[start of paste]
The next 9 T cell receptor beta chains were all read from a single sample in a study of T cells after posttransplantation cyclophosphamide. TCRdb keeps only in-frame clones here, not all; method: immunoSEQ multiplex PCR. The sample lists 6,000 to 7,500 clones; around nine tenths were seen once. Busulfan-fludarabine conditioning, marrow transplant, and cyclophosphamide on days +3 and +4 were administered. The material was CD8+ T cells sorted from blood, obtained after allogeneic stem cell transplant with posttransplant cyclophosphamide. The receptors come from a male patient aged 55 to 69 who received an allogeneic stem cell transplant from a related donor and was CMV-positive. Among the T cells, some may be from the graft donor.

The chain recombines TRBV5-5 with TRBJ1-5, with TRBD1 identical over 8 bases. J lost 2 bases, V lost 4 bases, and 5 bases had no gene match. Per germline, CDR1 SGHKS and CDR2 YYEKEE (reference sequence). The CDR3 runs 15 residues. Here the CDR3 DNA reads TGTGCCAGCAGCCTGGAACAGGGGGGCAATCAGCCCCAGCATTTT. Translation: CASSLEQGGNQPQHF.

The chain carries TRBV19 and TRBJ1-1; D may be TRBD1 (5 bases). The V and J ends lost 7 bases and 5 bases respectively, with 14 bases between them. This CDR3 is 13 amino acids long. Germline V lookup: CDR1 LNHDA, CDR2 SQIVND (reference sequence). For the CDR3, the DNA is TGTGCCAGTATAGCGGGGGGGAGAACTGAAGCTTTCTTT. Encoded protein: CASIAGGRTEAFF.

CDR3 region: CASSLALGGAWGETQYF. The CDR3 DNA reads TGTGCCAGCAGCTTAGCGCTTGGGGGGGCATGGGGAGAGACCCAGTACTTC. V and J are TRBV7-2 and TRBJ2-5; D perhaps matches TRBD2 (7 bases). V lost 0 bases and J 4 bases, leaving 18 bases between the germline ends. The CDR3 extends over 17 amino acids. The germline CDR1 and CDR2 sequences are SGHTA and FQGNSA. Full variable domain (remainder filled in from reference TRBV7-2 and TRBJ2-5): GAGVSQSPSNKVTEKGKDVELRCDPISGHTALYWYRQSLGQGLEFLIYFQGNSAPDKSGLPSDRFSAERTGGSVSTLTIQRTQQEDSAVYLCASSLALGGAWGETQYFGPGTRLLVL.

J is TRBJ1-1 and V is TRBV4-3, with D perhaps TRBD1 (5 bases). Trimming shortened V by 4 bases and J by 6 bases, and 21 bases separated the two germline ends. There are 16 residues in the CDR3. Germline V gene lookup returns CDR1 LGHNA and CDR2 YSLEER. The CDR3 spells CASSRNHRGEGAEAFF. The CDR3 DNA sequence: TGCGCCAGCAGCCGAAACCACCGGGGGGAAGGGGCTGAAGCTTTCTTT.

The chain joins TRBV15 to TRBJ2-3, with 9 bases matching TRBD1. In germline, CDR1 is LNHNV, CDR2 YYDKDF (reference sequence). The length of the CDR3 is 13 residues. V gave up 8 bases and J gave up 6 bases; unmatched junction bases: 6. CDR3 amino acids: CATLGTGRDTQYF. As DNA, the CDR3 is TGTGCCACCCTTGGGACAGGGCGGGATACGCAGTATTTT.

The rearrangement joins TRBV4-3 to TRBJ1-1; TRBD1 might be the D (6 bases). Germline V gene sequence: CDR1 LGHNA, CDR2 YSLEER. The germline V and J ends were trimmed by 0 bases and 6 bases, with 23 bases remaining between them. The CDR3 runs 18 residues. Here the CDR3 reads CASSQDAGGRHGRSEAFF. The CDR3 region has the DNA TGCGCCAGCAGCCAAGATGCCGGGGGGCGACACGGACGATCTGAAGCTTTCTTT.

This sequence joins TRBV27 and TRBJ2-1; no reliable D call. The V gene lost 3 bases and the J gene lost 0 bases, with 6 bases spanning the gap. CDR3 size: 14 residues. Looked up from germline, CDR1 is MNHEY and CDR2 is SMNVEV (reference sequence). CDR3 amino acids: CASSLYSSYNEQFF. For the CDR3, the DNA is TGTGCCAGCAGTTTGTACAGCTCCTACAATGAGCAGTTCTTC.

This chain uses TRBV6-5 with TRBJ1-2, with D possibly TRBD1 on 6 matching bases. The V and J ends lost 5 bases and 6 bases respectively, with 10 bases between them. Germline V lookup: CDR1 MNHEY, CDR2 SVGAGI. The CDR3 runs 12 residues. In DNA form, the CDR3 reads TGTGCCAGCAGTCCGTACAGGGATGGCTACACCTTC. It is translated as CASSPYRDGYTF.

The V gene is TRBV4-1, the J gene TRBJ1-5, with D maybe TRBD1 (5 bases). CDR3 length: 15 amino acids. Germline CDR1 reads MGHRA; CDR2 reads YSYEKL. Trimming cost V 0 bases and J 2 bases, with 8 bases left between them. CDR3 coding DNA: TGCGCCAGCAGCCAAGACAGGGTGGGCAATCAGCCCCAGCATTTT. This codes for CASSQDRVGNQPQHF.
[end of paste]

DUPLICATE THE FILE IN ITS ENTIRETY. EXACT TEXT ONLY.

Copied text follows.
The next 9 T cell receptor beta chains were all read from a single sample in a study of T cells after posttransplantation cyclophosphamide. TCRdb keeps only in-frame clones here, not all; method: immunoSEQ multiplex PCR. The sample lists 6,000 to 7,500 clones; around nine tenths were seen once. Busulfan-fludarabine conditioning, marrow transplant, and cyclophosphamide on days +3 and +4 were administered. The material was CD8+ T cells sorted from blood, obtained after allogeneic stem cell transplant with posttransplant cyclophosphamide. The receptors come from a male patient aged 55 to 69 who received an allogeneic stem cell transplant from a related donor and was CMV-positive. Among the T cells, some may be from the graft donor.

The chain recombines TRBV5-5 with TRBJ1-5, with TRBD1 identical over 8 bases. J lost 2 bases, V lost 4 bases, and 5 bases had no gene match. Per germline, CDR1 SGHKS and CDR2 YYEKEE (reference sequence). The CDR3 runs 15 residues. Here the CDR3 DNA reads TGTGCCAGCAGCCTGGAACAGGGGGGCAATCAGCCCCAGCATTTT. Translation: CASSLEQGGNQPQHF.

The chain carries TRBV19 and TRBJ1-1; D may be TRBD1 (5 bases). The V and J ends lost 7 bases and 5 bases respectively, with 14 bases between them. This CDR3 is 13 amino acids long. Germline V lookup: CDR1 LNHDA, CDR2 SQIVND (reference sequence). For the CDR3, the DNA is TGTGCCAGTATAGCGGGGGGGAGAACTGAAGCTTTCTTT. Encoded protein: CASIAGGRTEAFF.

CDR3 region: CASSLALGGAWGETQYF. The CDR3 DNA reads TGTGCCAGCAGCTTAGCGCTTGGGGGGGCATGGGGAGAGACCCAGTACTTC. V and J are TRBV7-2 and TRBJ2-5; D perhaps matches TRBD2 (7 bases). V lost 0 bases and J 4 bases, leaving 18 bases between the germline ends. The CDR3 extends over 17 amino acids. The germline CDR1 and CDR2 sequences are SGHTA and FQGNSA. Full variable domain (remainder filled in from reference TRBV7-2 and TRBJ2-5): GAGVSQSPSNKVTEKGKDVELRCDPISGHTALYWYRQSLGQGLEFLIYFQGNSAPDKSGLPSDRFSAERTGGSVSTLTIQRTQQEDSAVYLCASSLALGGAWGETQYFGPGTRLLVL.

J is TRBJ1-1 and V is TRBV4-3, with D perhaps TRBD1 (5 bases). Trimming shortened V by 4 bases and J by 6 bases, and 21 bases separated the two germline ends. There are 16 residues in the CDR3. Germline V gene lookup returns CDR1 LGHNA and CDR2 YSLEER. The CDR3 spells CASSRNHRGEGAEAFF. The CDR3 DNA sequence: TGCGCCAGCAGCCGAAACCACCGGGGGGAAGGGGCTGAAGCTTTCTTT.

The chain joins TRBV15 to TRBJ2-3, with 9 bases matching TRBD1. In germline, CDR1 is LNHNV, CDR2 YYDKDF (reference sequence). The length of the CDR3 is 13 residues. V gave up 8 bases and J gave up 6 bases; unmatched junction bases: 6. CDR3 amino acids: CATLGTGRDTQYF. As DNA, the CDR3 is TGTGCCACCCTTGGGACAGGGCGGGATACGCAGTATTTT.

The rearrangement joins TRBV4-3 to TRBJ1-1; TRBD1 might be the D (6 bases). Germline V gene sequence: CDR1 LGHNA, CDR2 YSLEER. The germline V and J ends were trimmed by 0 bases and 6 bases, with 23 bases remaining between them. The CDR3 runs 18 residues. Here the CDR3 reads CASSQDAGGRHGRSEAFF. The CDR3 region has the DNA TGCGCCAGCAGCCAAGATGCCGGGGGGCGACACGGACGATCTGAAGCTTTCTTT.

This sequence joins TRBV27 and TRBJ2-1; no reliable D call. The V gene lost 3 bases and the J gene lost 0 bases, with 6 bases spanning the gap. CDR3 size: 14 residues. Looked up from germline, CDR1 is MNHEY and CDR2 is SMNVEV (reference sequence). CDR3 amino acids: CASSLYSSYNEQFF. For the CDR3, the DNA is TGTGCCAGCAGTTTGTACAGCTCCTACAATGAGCAGTTCTTC.

This chain uses TRBV6-5 with TRBJ1-2, with D possibly TRBD1 on 6 matching bases. The V and J ends lost 5 bases and 6 bases respectively, with 10 bases between them. Germline V lookup: CDR1 MNHEY, CDR2 SVGAGI. The CDR3 runs 12 residues. In DNA form, the CDR3 reads TGTGCCAGCAGTCCGTACAGGGATGGCTACACCTTC. It is translated as CASSPYRDGYTF.

The V gene is TRBV4-1, the J gene TRBJ1-5, with D maybe TRBD1 (5 bases). CDR3 length: 15 amino acids. Germline CDR1 reads MGHRA; CDR2 reads YSYEKL. Trimming cost V 0 bases and J 2 bases, with 8 bases left between them. CDR3 coding DNA: TGCGCCAGCAGCCAAGACAGGGTGGGCAATCAGCCCCAGCATTTT. This codes for CASSQDRVGNQPQHF.